We now turn to the petitioner's challenge to the BIA's refusal to use its sua sponte power as a vehicle for granting his motion to reopen. Federal regulations state that the BIA “may at any time reopen or reconsider on its own motion any case in which it has rendered a decision.” 8 C.F.R. § 1003.2. This provision is inapplicable here because the BIA had never rendered a decision in the petitioner's case (he did not appeal from the IJ's original order). Its first and only involvement was when it denied the petitioner's motion to reopen. The plain meaning of 8 C.F.R. § 1003.2(a) is to the effect that the BIA cannot invoke its sua sponte authority in a matter if it had not rendered any decisions in the matter prior to the time when it rejected the petitioner's appeal from a denial of a motion to reopen. See Prado v. Reno, 198 F.3d 286, 292 (1st Cir.1999).
There is a possible loophole. Like the BIA, the IJ enjoys authority to reopen proceedings sua sponte, see 8 C.F.R. § 1003.23(b)(1), and unlike the BIA, the IJ did issue a decision in the original removal proceedings. Theoretically, then, the petitioner might have contended that the BIA should have compelled the IJ to reopen based on the IJ's sua sponte authority. See, e.g., Enriquez-Alvarado v. Ashcroft, 371 F.3d 246, 247 (5th Cir.2004).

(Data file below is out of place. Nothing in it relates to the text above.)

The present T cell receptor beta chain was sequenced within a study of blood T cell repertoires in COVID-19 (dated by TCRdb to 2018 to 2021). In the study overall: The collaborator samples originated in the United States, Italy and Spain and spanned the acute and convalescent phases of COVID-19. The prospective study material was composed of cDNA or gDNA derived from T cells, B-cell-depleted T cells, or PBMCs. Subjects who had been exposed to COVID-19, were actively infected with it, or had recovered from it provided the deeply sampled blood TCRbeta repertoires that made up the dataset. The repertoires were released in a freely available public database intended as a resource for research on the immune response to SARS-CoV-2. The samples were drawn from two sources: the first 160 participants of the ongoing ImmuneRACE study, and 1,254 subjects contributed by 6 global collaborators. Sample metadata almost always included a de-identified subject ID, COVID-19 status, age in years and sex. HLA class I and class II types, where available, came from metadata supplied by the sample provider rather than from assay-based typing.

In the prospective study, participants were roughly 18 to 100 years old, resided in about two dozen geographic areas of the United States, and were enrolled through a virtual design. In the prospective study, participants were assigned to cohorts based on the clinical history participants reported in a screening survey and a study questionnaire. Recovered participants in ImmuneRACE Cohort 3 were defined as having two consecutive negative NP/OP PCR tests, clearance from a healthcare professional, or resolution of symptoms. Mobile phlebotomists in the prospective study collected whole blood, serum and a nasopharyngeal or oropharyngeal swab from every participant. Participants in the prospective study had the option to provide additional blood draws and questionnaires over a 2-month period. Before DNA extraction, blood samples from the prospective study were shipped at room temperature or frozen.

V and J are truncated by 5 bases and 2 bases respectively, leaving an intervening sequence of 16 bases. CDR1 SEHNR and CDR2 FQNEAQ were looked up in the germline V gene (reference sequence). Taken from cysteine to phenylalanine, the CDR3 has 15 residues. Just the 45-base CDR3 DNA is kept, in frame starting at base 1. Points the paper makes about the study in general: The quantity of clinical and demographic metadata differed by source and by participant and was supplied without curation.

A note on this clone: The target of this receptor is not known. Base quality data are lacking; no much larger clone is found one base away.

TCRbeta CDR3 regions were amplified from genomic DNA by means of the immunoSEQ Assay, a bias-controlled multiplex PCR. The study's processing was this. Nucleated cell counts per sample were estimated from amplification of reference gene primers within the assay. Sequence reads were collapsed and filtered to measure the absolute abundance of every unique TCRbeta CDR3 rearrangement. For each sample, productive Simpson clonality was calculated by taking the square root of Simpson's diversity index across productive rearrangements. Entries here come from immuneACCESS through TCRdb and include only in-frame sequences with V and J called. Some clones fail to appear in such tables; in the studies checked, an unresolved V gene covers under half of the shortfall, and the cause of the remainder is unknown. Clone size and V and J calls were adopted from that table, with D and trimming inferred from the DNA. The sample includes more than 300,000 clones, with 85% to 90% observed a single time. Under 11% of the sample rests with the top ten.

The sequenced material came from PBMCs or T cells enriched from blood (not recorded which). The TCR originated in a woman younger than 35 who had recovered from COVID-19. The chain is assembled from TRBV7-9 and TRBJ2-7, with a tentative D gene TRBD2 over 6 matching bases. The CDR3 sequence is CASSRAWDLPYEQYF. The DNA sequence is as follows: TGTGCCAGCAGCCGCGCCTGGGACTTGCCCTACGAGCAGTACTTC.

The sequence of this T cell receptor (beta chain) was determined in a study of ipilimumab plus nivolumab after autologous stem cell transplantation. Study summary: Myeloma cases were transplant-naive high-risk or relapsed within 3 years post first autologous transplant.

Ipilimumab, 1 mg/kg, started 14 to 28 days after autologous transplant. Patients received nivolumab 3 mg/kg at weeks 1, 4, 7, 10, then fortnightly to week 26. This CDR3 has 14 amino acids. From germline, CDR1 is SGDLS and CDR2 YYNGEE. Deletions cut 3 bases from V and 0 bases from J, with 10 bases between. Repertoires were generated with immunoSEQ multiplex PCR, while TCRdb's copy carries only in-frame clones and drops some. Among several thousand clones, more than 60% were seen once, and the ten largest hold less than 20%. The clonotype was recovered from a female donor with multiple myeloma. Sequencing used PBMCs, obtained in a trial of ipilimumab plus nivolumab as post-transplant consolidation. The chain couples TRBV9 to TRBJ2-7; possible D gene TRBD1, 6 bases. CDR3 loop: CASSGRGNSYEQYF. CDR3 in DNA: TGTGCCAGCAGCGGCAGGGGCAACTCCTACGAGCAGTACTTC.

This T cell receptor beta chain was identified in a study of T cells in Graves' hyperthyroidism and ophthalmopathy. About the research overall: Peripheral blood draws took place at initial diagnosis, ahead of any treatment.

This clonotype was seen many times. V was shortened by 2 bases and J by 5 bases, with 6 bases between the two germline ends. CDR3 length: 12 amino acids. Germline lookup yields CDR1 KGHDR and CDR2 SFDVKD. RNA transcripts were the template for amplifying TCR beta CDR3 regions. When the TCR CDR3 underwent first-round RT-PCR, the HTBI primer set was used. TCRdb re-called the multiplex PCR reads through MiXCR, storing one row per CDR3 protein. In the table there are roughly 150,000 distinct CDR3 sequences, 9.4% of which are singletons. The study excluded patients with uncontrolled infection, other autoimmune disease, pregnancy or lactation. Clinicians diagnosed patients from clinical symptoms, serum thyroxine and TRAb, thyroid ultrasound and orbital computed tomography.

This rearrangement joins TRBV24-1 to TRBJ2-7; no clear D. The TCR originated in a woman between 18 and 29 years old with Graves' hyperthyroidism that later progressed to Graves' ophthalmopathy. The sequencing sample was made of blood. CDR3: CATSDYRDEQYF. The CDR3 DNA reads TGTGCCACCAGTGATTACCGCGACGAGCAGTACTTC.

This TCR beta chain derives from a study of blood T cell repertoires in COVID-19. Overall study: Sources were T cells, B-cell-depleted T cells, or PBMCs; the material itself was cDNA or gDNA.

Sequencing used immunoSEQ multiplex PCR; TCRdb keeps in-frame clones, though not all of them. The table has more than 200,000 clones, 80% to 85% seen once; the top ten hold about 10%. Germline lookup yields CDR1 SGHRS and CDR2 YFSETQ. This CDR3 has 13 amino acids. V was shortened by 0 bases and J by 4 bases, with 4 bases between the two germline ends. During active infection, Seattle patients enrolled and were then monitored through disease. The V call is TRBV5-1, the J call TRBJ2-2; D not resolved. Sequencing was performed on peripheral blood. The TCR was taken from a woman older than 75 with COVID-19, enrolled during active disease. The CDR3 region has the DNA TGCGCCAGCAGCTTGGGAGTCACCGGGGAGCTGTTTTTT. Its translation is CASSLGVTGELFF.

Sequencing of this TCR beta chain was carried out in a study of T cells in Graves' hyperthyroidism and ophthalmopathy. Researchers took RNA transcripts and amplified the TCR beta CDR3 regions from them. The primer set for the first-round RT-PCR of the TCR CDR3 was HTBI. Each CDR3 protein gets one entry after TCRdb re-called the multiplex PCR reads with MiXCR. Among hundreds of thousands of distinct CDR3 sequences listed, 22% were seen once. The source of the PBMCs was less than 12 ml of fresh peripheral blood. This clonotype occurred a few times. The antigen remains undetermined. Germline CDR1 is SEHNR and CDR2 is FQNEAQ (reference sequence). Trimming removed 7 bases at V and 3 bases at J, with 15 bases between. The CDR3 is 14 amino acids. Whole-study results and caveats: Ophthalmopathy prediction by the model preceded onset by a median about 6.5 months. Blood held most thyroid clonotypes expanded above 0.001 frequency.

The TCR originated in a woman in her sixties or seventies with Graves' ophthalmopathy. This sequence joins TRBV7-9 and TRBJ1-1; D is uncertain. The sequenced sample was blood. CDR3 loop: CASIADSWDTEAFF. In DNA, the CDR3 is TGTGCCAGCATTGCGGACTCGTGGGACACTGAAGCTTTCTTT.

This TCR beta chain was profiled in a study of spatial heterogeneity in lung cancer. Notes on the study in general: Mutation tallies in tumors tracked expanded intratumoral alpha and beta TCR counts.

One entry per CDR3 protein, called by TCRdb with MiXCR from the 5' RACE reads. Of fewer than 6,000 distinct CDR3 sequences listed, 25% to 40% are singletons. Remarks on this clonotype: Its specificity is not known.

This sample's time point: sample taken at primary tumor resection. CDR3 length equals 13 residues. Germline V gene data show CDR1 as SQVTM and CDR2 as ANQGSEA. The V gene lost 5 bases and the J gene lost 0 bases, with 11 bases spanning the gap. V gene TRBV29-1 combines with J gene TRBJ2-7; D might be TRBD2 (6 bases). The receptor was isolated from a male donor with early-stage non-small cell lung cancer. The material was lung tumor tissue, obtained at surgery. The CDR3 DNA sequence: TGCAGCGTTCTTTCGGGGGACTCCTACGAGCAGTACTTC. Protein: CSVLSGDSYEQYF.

With the facts of this case as they are, however, any such effort would have been procedurally barred. By statute, a court may review a final order of removal only if “the alien has exhausted all administrative remedies available to [him] as of right.” 8 U.S.C. § 1252(d)(1). Courts must take that exhaustion requirement very seriously. See Sousa v. INS, 226 F.3d 28, 31-32 (1st Cir.2000). If an appeal to the BIA does not explicitly request that the BIA set aside the IJ's refusal to invoke her sua sponte authority under 8 C.F.R. § 1003.23(b)(1), the petitioner has not preserved the issue for judicial review. See Olujoke v. Gonzáles, 411 F.3d 16, 22-23 (1st Cir.2005) (holding that the doctrine of exhaustion of administrative remedies bans attempts by petitioners to resurrect on judicial review issues which were not raised before the BIA); Prado, 198 F.3d at 292 (finding petitioner's claim unreviewable because she had failed to request that the BIA invoke its sua sponte authority); see also Bernal-Vallejo v. INS, 195 F.3d 56, 64 (1st Cir.1999) (explaining that “usually issues not raised before the BIA may not be raised for the first time on petition for review.”).